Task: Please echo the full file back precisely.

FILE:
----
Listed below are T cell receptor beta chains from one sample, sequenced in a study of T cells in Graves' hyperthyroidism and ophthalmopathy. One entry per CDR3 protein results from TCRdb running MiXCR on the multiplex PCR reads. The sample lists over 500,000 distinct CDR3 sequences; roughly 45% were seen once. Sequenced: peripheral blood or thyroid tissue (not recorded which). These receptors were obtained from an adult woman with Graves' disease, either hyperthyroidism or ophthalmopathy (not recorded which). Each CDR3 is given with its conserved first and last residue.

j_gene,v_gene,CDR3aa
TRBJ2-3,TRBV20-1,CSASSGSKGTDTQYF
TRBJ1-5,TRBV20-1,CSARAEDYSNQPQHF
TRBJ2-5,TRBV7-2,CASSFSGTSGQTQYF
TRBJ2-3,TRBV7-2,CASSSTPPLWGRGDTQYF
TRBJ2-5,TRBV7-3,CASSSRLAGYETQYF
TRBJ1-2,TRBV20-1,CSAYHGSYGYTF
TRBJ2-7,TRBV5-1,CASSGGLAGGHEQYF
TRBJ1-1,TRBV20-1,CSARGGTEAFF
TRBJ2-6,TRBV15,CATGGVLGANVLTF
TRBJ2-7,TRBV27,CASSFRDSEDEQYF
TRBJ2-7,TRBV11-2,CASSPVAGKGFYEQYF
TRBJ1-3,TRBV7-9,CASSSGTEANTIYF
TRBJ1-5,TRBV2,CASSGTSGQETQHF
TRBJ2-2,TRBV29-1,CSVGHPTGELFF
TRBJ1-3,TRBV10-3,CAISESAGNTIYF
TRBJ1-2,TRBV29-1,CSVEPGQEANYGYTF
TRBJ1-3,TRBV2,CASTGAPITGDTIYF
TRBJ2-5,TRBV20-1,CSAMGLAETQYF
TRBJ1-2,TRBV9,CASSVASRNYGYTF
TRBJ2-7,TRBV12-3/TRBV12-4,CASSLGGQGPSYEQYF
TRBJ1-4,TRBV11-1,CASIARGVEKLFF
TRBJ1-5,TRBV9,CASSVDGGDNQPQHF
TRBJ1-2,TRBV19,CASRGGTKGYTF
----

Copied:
Listed below are T cell receptor beta chains from one sample, sequenced in a study of T cells in Graves' hyperthyroidism and ophthalmopathy. One entry per CDR3 protein results from TCRdb running MiXCR on the multiplex PCR reads. The sample lists over 500,000 distinct CDR3 sequences; roughly 45% were seen once. Sequenced: peripheral blood or thyroid tissue (not recorded which). These receptors were obtained from an adult woman with Graves' disease, either hyperthyroidism or ophthalmopathy (not recorded which). Each CDR3 is given with its conserved first and last residue.

j_gene,v_gene,CDR3aa
TRBJ2-3,TRBV20-1,CSASSGSKGTDTQYF
TRBJ1-5,TRBV20-1,CSARAEDYSNQPQHF
TRBJ2-5,TRBV7-2,CASSFSGTSGQTQYF
TRBJ2-3,TRBV7-2,CASSSTPPLWGRGDTQYF
TRBJ2-5,TRBV7-3,CASSSRLAGYETQYF
TRBJ1-2,TRBV20-1,CSAYHGSYGYTF
TRBJ2-7,TRBV5-1,CASSGGLAGGHEQYF
TRBJ1-1,TRBV20-1,CSARGGTEAFF
TRBJ2-6,TRBV15,CATGGVLGANVLTF
TRBJ2-7,TRBV27,CASSFRDSEDEQYF
TRBJ2-7,TRBV11-2,CASSPVAGKGFYEQYF
TRBJ1-3,TRBV7-9,CASSSGTEANTIYF
TRBJ1-5,TRBV2,CASSGTSGQETQHF
TRBJ2-2,TRBV29-1,CSVGHPTGELFF
TRBJ1-3,TRBV10-3,CAISESAGNTIYF
TRBJ1-2,TRBV29-1,CSVEPGQEANYGYTF
TRBJ1-3,TRBV2,CASTGAPITGDTIYF
TRBJ2-5,TRBV20-1,CSAMGLAETQYF
TRBJ1-2,TRBV9,CASSVASRNYGYTF
TRBJ2-7,TRBV12-3/TRBV12-4,CASSLGGQGPSYEQYF
TRBJ1-4,TRBV11-1,CASIARGVEKLFF
TRBJ1-5,TRBV9,CASSVDGGDNQPQHF
TRBJ1-2,TRBV19,CASRGGTKGYTF